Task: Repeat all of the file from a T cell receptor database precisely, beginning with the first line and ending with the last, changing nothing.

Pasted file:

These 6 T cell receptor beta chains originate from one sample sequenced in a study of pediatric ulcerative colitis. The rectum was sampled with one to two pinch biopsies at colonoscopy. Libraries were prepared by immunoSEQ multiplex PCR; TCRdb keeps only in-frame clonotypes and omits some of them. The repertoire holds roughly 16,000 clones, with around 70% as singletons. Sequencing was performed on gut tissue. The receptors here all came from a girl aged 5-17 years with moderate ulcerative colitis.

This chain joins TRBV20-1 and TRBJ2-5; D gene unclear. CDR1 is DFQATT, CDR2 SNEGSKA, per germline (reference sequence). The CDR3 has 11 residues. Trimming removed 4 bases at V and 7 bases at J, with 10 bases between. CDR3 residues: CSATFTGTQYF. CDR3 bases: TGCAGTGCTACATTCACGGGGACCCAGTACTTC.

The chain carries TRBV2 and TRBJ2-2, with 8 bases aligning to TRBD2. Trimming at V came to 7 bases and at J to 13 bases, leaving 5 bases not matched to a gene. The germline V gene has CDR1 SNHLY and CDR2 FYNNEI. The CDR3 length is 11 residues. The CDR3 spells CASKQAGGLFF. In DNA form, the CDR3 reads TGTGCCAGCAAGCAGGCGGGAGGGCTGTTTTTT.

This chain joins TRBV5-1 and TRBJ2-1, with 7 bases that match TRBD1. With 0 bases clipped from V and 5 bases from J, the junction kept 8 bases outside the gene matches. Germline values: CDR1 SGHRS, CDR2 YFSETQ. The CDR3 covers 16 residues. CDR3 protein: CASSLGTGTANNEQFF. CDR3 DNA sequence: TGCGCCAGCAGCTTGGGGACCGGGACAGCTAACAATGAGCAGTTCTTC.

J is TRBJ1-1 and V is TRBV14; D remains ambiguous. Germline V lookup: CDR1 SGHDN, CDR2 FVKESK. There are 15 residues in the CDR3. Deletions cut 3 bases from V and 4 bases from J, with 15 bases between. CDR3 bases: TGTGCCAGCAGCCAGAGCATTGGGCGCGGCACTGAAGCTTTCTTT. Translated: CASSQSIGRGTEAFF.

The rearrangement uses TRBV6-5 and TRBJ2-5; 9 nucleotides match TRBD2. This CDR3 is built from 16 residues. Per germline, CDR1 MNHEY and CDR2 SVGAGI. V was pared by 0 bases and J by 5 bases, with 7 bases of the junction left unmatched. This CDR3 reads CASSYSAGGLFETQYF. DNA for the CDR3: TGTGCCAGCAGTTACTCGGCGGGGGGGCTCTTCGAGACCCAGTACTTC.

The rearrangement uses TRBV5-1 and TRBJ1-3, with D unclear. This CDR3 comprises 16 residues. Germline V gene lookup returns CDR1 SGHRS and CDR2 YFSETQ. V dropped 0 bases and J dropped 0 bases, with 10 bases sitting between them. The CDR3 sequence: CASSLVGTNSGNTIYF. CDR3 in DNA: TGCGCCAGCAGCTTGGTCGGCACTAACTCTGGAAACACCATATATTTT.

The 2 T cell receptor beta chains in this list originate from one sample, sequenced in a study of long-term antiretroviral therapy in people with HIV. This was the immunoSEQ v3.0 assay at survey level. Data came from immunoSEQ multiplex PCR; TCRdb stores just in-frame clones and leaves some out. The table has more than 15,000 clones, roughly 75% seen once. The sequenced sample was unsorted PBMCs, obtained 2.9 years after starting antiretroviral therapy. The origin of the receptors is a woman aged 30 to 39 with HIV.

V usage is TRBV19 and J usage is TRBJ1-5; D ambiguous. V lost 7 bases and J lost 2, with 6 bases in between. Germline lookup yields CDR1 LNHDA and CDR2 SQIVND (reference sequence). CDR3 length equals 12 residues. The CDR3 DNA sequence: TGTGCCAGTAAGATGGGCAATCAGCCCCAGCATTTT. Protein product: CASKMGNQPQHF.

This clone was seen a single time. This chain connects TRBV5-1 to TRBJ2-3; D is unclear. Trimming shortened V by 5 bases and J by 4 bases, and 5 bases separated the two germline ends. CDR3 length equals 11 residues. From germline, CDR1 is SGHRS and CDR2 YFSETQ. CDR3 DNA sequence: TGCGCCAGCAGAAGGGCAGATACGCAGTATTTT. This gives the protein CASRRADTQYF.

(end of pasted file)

These 6 T cell receptor beta chains originate from one sample sequenced in a study of pediatric ulcerative colitis. The rectum was sampled with one to two pinch biopsies at colonoscopy. Libraries were prepared by immunoSEQ multiplex PCR; TCRdb keeps only in-frame clonotypes and omits some of them. The repertoire holds roughly 16,000 clones, with around 70% as singletons. Sequencing was performed on gut tissue. The receptors here all came from a girl aged 5-17 years with moderate ulcerative colitis.

This chain joins TRBV20-1 and TRBJ2-5; D gene unclear. CDR1 is DFQATT, CDR2 SNEGSKA, per germline (reference sequence). The CDR3 has 11 residues. Trimming removed 4 bases at V and 7 bases at J, with 10 bases between. CDR3 residues: CSATFTGTQYF. CDR3 bases: TGCAGTGCTACATTCACGGGGACCCAGTACTTC.

The chain carries TRBV2 and TRBJ2-2, with 8 bases aligning to TRBD2. Trimming at V came to 7 bases and at J to 13 bases, leaving 5 bases not matched to a gene. The germline V gene has CDR1 SNHLY and CDR2 FYNNEI. The CDR3 length is 11 residues. The CDR3 spells CASKQAGGLFF. In DNA form, the CDR3 reads TGTGCCAGCAAGCAGGCGGGAGGGCTGTTTTTT.

This chain joins TRBV5-1 and TRBJ2-1, with 7 bases that match TRBD1. With 0 bases clipped from V and 5 bases from J, the junction kept 8 bases outside the gene matches. Germline values: CDR1 SGHRS, CDR2 YFSETQ. The CDR3 covers 16 residues. CDR3 protein: CASSLGTGTANNEQFF. CDR3 DNA sequence: TGCGCCAGCAGCTTGGGGACCGGGACAGCTAACAATGAGCAGTTCTTC.

J is TRBJ1-1 and V is TRBV14; D remains ambiguous. Germline V lookup: CDR1 SGHDN, CDR2 FVKESK. There are 15 residues in the CDR3. Deletions cut 3 bases from V and 4 bases from J, with 15 bases between. CDR3 bases: TGTGCCAGCAGCCAGAGCATTGGGCGCGGCACTGAAGCTTTCTTT. Translated: CASSQSIGRGTEAFF.

The rearrangement uses TRBV6-5 and TRBJ2-5; 9 nucleotides match TRBD2. This CDR3 is built from 16 residues. Per germline, CDR1 MNHEY and CDR2 SVGAGI. V was pared by 0 bases and J by 5 bases, with 7 bases of the junction left unmatched. This CDR3 reads CASSYSAGGLFETQYF. DNA for the CDR3: TGTGCCAGCAGTTACTCGGCGGGGGGGCTCTTCGAGACCCAGTACTTC.

The rearrangement uses TRBV5-1 and TRBJ1-3, with D unclear. This CDR3 comprises 16 residues. Germline V gene lookup returns CDR1 SGHRS and CDR2 YFSETQ. V dropped 0 bases and J dropped 0 bases, with 10 bases sitting between them. The CDR3 sequence: CASSLVGTNSGNTIYF. CDR3 in DNA: TGCGCCAGCAGCTTGGTCGGCACTAACTCTGGAAACACCATATATTTT.

The 2 T cell receptor beta chains in this list originate from one sample, sequenced in a study of long-term antiretroviral therapy in people with HIV. This was the immunoSEQ v3.0 assay at survey level. Data came from immunoSEQ multiplex PCR; TCRdb stores just in-frame clones and leaves some out. The table has more than 15,000 clones, roughly 75% seen once. The sequenced sample was unsorted PBMCs, obtained 2.9 years after starting antiretroviral therapy. The origin of the receptors is a woman aged 30 to 39 with HIV.

V usage is TRBV19 and J usage is TRBJ1-5; D ambiguous. V lost 7 bases and J lost 2, with 6 bases in between. Germline lookup yields CDR1 LNHDA and CDR2 SQIVND (reference sequence). CDR3 length equals 12 residues. The CDR3 DNA sequence: TGTGCCAGTAAGATGGGCAATCAGCCCCAGCATTTT. Protein product: CASKMGNQPQHF.

This clone was seen a single time. This chain connects TRBV5-1 to TRBJ2-3; D is unclear. Trimming shortened V by 5 bases and J by 4 bases, and 5 bases separated the two germline ends. CDR3 length equals 11 residues. From germline, CDR1 is SGHRS and CDR2 YFSETQ. CDR3 DNA sequence: TGCGCCAGCAGAAGGGCAGATACGCAGTATTTT. This gives the protein CASRRADTQYF.